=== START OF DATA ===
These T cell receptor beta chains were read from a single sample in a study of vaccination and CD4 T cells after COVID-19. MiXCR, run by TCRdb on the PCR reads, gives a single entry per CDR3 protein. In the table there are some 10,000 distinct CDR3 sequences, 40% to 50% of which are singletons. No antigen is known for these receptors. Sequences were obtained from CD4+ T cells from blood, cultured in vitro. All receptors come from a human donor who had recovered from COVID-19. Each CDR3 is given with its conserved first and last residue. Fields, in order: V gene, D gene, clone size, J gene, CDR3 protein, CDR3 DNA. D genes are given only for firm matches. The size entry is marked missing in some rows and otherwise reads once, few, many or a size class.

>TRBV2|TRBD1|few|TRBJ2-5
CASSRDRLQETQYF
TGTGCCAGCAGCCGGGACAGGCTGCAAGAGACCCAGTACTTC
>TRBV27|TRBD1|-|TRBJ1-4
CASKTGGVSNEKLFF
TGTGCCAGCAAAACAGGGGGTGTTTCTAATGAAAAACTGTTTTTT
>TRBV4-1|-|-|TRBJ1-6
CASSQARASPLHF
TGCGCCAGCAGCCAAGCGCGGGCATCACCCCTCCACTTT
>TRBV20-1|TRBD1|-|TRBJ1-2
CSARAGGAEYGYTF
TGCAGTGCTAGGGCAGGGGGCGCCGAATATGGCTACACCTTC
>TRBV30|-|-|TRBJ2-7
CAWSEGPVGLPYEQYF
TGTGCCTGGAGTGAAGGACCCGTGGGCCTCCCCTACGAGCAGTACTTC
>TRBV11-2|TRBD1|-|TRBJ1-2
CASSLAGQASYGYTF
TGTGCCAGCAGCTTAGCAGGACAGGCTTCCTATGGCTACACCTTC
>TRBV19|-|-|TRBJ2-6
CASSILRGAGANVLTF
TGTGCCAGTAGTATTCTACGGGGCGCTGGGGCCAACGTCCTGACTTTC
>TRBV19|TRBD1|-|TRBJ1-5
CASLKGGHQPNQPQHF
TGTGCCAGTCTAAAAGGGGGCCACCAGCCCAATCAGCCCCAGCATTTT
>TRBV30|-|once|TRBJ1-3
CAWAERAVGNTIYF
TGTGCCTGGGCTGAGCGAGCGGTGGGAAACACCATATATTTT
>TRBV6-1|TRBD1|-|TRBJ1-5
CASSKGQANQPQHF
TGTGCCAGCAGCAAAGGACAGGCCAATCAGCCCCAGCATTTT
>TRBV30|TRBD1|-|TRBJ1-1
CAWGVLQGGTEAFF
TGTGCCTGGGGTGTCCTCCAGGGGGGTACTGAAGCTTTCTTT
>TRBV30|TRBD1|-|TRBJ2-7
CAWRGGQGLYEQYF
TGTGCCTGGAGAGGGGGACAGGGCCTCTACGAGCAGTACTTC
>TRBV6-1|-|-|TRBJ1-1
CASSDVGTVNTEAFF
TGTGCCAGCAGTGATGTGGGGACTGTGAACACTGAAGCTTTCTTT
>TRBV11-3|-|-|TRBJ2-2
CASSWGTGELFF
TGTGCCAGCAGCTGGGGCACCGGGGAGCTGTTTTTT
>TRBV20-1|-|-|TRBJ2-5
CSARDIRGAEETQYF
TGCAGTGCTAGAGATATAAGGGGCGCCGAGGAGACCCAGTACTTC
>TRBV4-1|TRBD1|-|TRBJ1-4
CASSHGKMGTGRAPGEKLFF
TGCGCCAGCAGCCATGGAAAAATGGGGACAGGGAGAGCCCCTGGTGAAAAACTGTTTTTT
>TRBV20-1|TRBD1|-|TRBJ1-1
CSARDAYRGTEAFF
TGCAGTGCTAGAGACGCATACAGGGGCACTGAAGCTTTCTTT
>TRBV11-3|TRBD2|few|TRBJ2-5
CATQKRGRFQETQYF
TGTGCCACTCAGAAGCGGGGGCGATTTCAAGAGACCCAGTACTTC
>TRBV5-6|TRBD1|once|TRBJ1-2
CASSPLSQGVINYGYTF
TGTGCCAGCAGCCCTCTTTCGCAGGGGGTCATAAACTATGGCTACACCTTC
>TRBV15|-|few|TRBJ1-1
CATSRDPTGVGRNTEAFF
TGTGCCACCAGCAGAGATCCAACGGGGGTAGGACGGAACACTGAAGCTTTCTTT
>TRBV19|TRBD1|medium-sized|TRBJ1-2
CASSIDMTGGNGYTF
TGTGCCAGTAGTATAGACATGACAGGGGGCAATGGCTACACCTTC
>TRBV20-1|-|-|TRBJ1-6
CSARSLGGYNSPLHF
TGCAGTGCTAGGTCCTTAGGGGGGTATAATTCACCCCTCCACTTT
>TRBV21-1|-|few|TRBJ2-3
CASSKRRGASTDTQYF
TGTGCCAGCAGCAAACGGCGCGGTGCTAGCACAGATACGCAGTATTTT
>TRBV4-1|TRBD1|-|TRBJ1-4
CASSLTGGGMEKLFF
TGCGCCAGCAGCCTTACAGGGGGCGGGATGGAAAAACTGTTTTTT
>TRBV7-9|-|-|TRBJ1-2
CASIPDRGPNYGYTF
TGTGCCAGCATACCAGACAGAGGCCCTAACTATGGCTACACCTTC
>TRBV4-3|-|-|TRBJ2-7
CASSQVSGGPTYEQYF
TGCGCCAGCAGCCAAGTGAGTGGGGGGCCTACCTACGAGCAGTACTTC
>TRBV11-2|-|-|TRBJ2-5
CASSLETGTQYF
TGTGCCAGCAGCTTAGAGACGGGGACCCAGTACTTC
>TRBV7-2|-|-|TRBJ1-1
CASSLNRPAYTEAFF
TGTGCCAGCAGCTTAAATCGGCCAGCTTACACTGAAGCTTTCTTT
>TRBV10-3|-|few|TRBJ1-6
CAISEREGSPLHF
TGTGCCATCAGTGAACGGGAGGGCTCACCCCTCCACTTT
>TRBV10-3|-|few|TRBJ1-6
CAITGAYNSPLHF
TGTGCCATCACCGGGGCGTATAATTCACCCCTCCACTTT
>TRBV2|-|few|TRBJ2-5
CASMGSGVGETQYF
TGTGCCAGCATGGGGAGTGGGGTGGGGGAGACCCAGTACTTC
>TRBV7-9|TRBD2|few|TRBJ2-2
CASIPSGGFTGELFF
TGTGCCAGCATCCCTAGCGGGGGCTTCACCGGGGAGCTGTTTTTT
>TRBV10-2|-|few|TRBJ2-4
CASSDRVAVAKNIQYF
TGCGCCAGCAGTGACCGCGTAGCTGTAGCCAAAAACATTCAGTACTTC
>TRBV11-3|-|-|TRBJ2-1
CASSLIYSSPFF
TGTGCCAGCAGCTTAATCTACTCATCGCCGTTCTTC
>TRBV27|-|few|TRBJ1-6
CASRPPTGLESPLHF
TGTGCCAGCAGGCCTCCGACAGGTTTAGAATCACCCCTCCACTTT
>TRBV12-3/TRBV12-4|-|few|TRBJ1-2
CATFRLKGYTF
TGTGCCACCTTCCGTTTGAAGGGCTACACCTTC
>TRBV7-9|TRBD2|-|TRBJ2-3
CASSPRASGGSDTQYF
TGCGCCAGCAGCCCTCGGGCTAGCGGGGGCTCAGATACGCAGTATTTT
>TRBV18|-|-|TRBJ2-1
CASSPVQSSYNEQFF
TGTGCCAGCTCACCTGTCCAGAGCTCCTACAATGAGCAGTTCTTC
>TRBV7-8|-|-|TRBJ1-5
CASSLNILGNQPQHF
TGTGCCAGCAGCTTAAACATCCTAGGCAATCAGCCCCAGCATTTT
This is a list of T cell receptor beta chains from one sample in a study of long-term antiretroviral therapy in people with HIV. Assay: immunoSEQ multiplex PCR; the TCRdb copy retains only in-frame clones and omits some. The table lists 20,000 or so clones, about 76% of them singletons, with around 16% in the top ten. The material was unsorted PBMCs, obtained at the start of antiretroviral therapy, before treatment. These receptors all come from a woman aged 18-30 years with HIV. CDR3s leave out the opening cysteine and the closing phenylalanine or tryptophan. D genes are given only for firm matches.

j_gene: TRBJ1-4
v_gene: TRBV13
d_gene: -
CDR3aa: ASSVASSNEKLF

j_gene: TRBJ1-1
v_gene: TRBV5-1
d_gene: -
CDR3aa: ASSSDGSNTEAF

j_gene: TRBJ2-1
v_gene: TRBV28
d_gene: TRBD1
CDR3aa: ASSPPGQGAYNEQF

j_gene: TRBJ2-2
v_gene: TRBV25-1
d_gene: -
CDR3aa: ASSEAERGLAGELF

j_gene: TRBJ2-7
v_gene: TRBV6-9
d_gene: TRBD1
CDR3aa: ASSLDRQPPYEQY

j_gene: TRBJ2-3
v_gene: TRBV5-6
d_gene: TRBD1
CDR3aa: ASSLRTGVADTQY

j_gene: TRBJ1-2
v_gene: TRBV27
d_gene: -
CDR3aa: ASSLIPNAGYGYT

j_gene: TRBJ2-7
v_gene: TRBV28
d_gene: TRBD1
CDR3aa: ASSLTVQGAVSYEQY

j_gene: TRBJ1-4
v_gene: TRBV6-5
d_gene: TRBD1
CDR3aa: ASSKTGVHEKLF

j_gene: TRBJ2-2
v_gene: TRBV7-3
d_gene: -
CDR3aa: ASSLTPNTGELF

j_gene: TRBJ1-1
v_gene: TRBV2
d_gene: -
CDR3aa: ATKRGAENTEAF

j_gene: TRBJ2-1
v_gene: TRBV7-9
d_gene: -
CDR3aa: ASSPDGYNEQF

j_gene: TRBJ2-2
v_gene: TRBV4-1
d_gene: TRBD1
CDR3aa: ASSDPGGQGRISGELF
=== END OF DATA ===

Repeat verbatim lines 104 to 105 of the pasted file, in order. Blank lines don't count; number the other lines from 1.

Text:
>TRBV27|-|few|TRBJ1-6
CASRPPTGLESPLHF